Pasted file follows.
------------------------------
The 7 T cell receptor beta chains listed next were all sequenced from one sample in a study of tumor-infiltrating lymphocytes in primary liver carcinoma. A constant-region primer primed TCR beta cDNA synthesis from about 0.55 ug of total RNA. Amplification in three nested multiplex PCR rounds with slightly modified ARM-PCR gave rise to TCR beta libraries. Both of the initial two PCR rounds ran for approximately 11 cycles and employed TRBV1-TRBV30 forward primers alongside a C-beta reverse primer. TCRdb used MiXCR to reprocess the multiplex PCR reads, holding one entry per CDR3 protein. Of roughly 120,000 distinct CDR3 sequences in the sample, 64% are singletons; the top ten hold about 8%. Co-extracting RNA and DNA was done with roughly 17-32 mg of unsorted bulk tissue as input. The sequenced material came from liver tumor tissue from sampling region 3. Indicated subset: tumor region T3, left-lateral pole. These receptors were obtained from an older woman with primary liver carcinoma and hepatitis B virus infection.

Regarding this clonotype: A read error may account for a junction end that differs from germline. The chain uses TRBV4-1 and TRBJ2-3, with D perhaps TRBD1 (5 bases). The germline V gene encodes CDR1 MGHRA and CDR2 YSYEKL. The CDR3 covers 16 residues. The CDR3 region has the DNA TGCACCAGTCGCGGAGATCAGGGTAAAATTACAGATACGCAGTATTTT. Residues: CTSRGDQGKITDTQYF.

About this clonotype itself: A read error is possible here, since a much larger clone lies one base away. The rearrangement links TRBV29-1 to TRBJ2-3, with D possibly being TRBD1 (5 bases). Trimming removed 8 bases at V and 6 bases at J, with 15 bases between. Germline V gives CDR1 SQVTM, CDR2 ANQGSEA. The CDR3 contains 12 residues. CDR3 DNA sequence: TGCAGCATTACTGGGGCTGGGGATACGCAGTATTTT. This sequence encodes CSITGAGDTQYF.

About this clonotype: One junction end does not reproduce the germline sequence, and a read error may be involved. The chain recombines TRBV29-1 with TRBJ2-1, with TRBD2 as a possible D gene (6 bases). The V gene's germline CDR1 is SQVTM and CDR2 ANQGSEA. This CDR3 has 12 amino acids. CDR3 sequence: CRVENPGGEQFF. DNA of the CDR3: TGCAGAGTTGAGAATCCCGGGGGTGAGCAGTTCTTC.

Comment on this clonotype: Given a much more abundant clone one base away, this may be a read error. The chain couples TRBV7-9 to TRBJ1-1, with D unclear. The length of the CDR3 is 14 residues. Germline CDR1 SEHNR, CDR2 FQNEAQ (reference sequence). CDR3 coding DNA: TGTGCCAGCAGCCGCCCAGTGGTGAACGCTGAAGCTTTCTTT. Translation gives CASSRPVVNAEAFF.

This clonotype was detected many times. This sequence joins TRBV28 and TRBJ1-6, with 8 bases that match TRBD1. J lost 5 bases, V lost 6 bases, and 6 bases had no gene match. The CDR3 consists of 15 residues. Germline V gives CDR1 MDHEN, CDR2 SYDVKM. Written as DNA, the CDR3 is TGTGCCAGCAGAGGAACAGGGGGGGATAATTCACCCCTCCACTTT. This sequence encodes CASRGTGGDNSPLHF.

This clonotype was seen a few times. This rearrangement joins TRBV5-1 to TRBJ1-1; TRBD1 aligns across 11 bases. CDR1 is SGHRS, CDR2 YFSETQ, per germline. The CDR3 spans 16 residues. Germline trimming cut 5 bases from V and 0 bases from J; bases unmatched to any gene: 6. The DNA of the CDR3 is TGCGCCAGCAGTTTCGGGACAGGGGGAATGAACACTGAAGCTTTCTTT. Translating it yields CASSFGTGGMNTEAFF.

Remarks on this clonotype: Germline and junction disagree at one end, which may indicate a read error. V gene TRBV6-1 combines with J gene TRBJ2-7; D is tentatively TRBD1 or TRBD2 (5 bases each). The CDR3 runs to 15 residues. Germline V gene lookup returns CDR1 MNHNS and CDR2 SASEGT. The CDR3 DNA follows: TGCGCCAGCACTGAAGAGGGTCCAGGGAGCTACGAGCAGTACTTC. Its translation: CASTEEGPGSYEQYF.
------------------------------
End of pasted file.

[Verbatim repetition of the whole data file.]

The 7 T cell receptor beta chains listed next were all sequenced from one sample in a study of tumor-infiltrating lymphocytes in primary liver carcinoma. A constant-region primer primed TCR beta cDNA synthesis from about 0.55 ug of total RNA. Amplification in three nested multiplex PCR rounds with slightly modified ARM-PCR gave rise to TCR beta libraries. Both of the initial two PCR rounds ran for approximately 11 cycles and employed TRBV1-TRBV30 forward primers alongside a C-beta reverse primer. TCRdb used MiXCR to reprocess the multiplex PCR reads, holding one entry per CDR3 protein. Of roughly 120,000 distinct CDR3 sequences in the sample, 64% are singletons; the top ten hold about 8%. Co-extracting RNA and DNA was done with roughly 17-32 mg of unsorted bulk tissue as input. The sequenced material came from liver tumor tissue from sampling region 3. Indicated subset: tumor region T3, left-lateral pole. These receptors were obtained from an older woman with primary liver carcinoma and hepatitis B virus infection.

Regarding this clonotype: A read error may account for a junction end that differs from germline. The chain uses TRBV4-1 and TRBJ2-3, with D perhaps TRBD1 (5 bases). The germline V gene encodes CDR1 MGHRA and CDR2 YSYEKL. The CDR3 covers 16 residues. The CDR3 region has the DNA TGCACCAGTCGCGGAGATCAGGGTAAAATTACAGATACGCAGTATTTT. Residues: CTSRGDQGKITDTQYF.

About this clonotype itself: A read error is possible here, since a much larger clone lies one base away. The rearrangement links TRBV29-1 to TRBJ2-3, with D possibly being TRBD1 (5 bases). Trimming removed 8 bases at V and 6 bases at J, with 15 bases between. Germline V gives CDR1 SQVTM, CDR2 ANQGSEA. The CDR3 contains 12 residues. CDR3 DNA sequence: TGCAGCATTACTGGGGCTGGGGATACGCAGTATTTT. This sequence encodes CSITGAGDTQYF.

About this clonotype: One junction end does not reproduce the germline sequence, and a read error may be involved. The chain recombines TRBV29-1 with TRBJ2-1, with TRBD2 as a possible D gene (6 bases). The V gene's germline CDR1 is SQVTM and CDR2 ANQGSEA. This CDR3 has 12 amino acids. CDR3 sequence: CRVENPGGEQFF. DNA of the CDR3: TGCAGAGTTGAGAATCCCGGGGGTGAGCAGTTCTTC.

Comment on this clonotype: Given a much more abundant clone one base away, this may be a read error. The chain couples TRBV7-9 to TRBJ1-1, with D unclear. The length of the CDR3 is 14 residues. Germline CDR1 SEHNR, CDR2 FQNEAQ (reference sequence). CDR3 coding DNA: TGTGCCAGCAGCCGCCCAGTGGTGAACGCTGAAGCTTTCTTT. Translation gives CASSRPVVNAEAFF.

This clonotype was detected many times. This sequence joins TRBV28 and TRBJ1-6, with 8 bases that match TRBD1. J lost 5 bases, V lost 6 bases, and 6 bases had no gene match. The CDR3 consists of 15 residues. Germline V gives CDR1 MDHEN, CDR2 SYDVKM. Written as DNA, the CDR3 is TGTGCCAGCAGAGGAACAGGGGGGGATAATTCACCCCTCCACTTT. This sequence encodes CASRGTGGDNSPLHF.

This clonotype was seen a few times. This rearrangement joins TRBV5-1 to TRBJ1-1; TRBD1 aligns across 11 bases. CDR1 is SGHRS, CDR2 YFSETQ, per germline. The CDR3 spans 16 residues. Germline trimming cut 5 bases from V and 0 bases from J; bases unmatched to any gene: 6. The DNA of the CDR3 is TGCGCCAGCAGTTTCGGGACAGGGGGAATGAACACTGAAGCTTTCTTT. Translating it yields CASSFGTGGMNTEAFF.

Remarks on this clonotype: Germline and junction disagree at one end, which may indicate a read error. V gene TRBV6-1 combines with J gene TRBJ2-7; D is tentatively TRBD1 or TRBD2 (5 bases each). The CDR3 runs to 15 residues. Germline V gene lookup returns CDR1 MNHNS and CDR2 SASEGT. The CDR3 DNA follows: TGCGCCAGCACTGAAGAGGGTCCAGGGAGCTACGAGCAGTACTTC. Its translation: CASTEEGPGSYEQYF.